It is best to follow the diagnostic criteria rather than avoid assigning a patient a diagnosis of manic syndrome just because this diagnosis does not fit our usual notion of mania as seen in bipolar disorder. Ignoring mania may mean missing an opportunity to take advantage of pharmacologic options and may lead the clinician to make an overly bleak prognosis—persons who have schizophrenia actually have a worse course of illness and worse prognosis than do persons who have schizoaffective disorder. Further research is very much needed to subcategorize the various clinical phenomena that fall under the heading of manic syndromes. However, this need exists for the variety of manic syndromes that are seen in bipolar disorder as much as it does for the variety of manic syndromes that may be manifested during the course of schizophrenia or schizoaffective disorder.
Proper therapeutic choices for the treatment of depression and mania among patients who have schizophrenia begin with a proper differential diagnosis. Given that substance abuse and some physical health problems, such as epilepsy, often co-occur with schizophrenia, a thorough examination to rule out a possible role of substance abuse and organic causes of depressive and manic syndromes should be a standard component of the assessment and treatment of all patients with schizophrenia. In the case of depression, one must first determine whether some of the symptoms are secondary to negative symptoms or medication effects—for example, oversedation, the direct effect of dopamine blockade, and extrapyramidal symptoms. Once the cause has been determined, the symptoms can be treated appropriately.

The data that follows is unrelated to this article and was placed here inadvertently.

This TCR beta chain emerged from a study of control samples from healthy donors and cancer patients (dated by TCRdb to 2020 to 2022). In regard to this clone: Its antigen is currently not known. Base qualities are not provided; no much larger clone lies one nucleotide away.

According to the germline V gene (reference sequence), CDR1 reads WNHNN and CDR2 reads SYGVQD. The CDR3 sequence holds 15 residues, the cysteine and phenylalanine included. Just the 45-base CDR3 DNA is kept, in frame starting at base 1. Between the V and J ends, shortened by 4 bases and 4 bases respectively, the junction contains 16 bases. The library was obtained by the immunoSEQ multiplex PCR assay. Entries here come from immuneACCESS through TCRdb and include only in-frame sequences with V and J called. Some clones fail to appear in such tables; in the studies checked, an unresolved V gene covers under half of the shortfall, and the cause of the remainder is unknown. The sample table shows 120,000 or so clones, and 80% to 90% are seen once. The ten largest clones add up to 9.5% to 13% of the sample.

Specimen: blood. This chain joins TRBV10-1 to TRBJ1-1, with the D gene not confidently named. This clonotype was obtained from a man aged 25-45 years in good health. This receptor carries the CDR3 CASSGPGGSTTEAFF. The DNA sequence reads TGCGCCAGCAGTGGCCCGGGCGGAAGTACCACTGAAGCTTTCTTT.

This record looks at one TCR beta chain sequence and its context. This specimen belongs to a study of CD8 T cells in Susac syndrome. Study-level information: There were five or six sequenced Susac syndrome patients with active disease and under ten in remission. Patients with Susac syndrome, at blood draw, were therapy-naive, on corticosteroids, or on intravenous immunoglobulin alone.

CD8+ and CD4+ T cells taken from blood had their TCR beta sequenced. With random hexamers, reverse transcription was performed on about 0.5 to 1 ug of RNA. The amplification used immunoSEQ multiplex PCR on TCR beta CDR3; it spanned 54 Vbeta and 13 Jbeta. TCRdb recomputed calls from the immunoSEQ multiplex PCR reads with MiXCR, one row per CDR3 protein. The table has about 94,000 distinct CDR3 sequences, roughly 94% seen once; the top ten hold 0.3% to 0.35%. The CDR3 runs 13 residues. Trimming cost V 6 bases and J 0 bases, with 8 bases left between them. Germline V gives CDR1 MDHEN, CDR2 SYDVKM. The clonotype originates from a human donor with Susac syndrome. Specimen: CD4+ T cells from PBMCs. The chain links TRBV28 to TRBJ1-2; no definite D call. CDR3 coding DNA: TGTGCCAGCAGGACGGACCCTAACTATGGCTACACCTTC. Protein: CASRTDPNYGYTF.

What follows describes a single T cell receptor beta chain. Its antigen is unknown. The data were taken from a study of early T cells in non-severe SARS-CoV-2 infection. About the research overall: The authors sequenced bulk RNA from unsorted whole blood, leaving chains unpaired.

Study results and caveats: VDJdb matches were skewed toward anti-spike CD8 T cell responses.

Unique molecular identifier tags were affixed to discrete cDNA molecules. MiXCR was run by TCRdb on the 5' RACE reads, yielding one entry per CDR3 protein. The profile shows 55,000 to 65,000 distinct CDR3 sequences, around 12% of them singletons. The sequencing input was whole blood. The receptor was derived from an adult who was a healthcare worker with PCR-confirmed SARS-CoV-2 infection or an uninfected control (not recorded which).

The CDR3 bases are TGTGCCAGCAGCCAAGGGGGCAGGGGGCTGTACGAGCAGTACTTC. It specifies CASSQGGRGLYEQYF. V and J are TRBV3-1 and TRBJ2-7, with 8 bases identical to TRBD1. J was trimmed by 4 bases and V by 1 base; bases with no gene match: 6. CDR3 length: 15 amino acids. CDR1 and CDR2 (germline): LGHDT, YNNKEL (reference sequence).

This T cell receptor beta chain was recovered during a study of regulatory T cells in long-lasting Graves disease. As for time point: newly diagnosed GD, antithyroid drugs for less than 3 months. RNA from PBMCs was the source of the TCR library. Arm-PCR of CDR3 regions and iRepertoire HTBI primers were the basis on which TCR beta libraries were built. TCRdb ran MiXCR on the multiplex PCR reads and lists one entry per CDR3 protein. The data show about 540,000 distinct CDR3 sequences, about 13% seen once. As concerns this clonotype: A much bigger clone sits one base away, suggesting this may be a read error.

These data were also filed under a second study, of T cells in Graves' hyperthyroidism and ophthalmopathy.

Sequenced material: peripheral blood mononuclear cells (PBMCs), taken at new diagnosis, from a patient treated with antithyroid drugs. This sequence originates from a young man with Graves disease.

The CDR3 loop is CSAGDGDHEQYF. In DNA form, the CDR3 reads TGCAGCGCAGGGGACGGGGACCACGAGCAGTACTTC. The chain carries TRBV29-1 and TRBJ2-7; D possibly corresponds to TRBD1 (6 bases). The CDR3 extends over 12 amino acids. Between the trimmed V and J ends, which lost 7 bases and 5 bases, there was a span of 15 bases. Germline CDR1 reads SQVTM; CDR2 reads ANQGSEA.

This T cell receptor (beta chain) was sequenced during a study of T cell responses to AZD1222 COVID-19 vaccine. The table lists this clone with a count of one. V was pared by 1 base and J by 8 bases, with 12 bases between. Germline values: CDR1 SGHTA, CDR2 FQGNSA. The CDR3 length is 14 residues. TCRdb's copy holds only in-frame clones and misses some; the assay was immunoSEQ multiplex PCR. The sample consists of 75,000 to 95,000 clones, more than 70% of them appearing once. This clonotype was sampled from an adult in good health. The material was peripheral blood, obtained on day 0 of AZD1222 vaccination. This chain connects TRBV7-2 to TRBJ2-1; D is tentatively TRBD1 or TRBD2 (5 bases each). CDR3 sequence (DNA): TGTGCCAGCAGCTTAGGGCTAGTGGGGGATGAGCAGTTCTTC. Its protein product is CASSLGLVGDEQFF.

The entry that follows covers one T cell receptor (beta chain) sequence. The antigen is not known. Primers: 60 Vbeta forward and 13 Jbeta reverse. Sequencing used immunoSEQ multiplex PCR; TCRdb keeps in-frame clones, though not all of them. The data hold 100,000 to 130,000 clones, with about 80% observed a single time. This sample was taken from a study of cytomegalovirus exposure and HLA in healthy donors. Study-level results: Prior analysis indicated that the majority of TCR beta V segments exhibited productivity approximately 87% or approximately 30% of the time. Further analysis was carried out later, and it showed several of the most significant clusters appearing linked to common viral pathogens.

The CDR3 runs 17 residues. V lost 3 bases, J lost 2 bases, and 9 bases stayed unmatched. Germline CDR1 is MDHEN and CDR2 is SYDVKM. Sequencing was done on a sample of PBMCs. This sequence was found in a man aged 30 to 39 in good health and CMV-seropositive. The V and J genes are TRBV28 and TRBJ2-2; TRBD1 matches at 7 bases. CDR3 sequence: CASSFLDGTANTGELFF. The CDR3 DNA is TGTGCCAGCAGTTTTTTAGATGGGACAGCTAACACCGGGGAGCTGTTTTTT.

Treatments for these causes of secondary symptoms of depression might include an increase in the dosage of the neuroleptic that is being administered or a switch to an atypical neuroleptic agent, if the symptoms are really the negative symptoms of schizophrenia; a decrease in the dosage of the neuroleptic agent or a switch to a less sedating neuroleptic, if the primary cause of some of the depressive symptoms is oversedation; administration of anticholinergic medications; or a switch to a neuroleptic agent that has fewer side effects. Careful treatment of these aspects of schizophrenia will often reduce the number of depressive symptoms, allowing the physician to consider a wider range of interventions to treat whatever depressive symptoms remain.
When negative symptoms and side effects of medications are optimally treated, depression in a patient with schizophrenia might be modified to only dysthymic mood, which might be amenable to supportive individual or group psychotherapy (48,49,50,51). It may then be possible to avoid adding additional psychotropic medications, such as antidepressants, to the patient's regimen.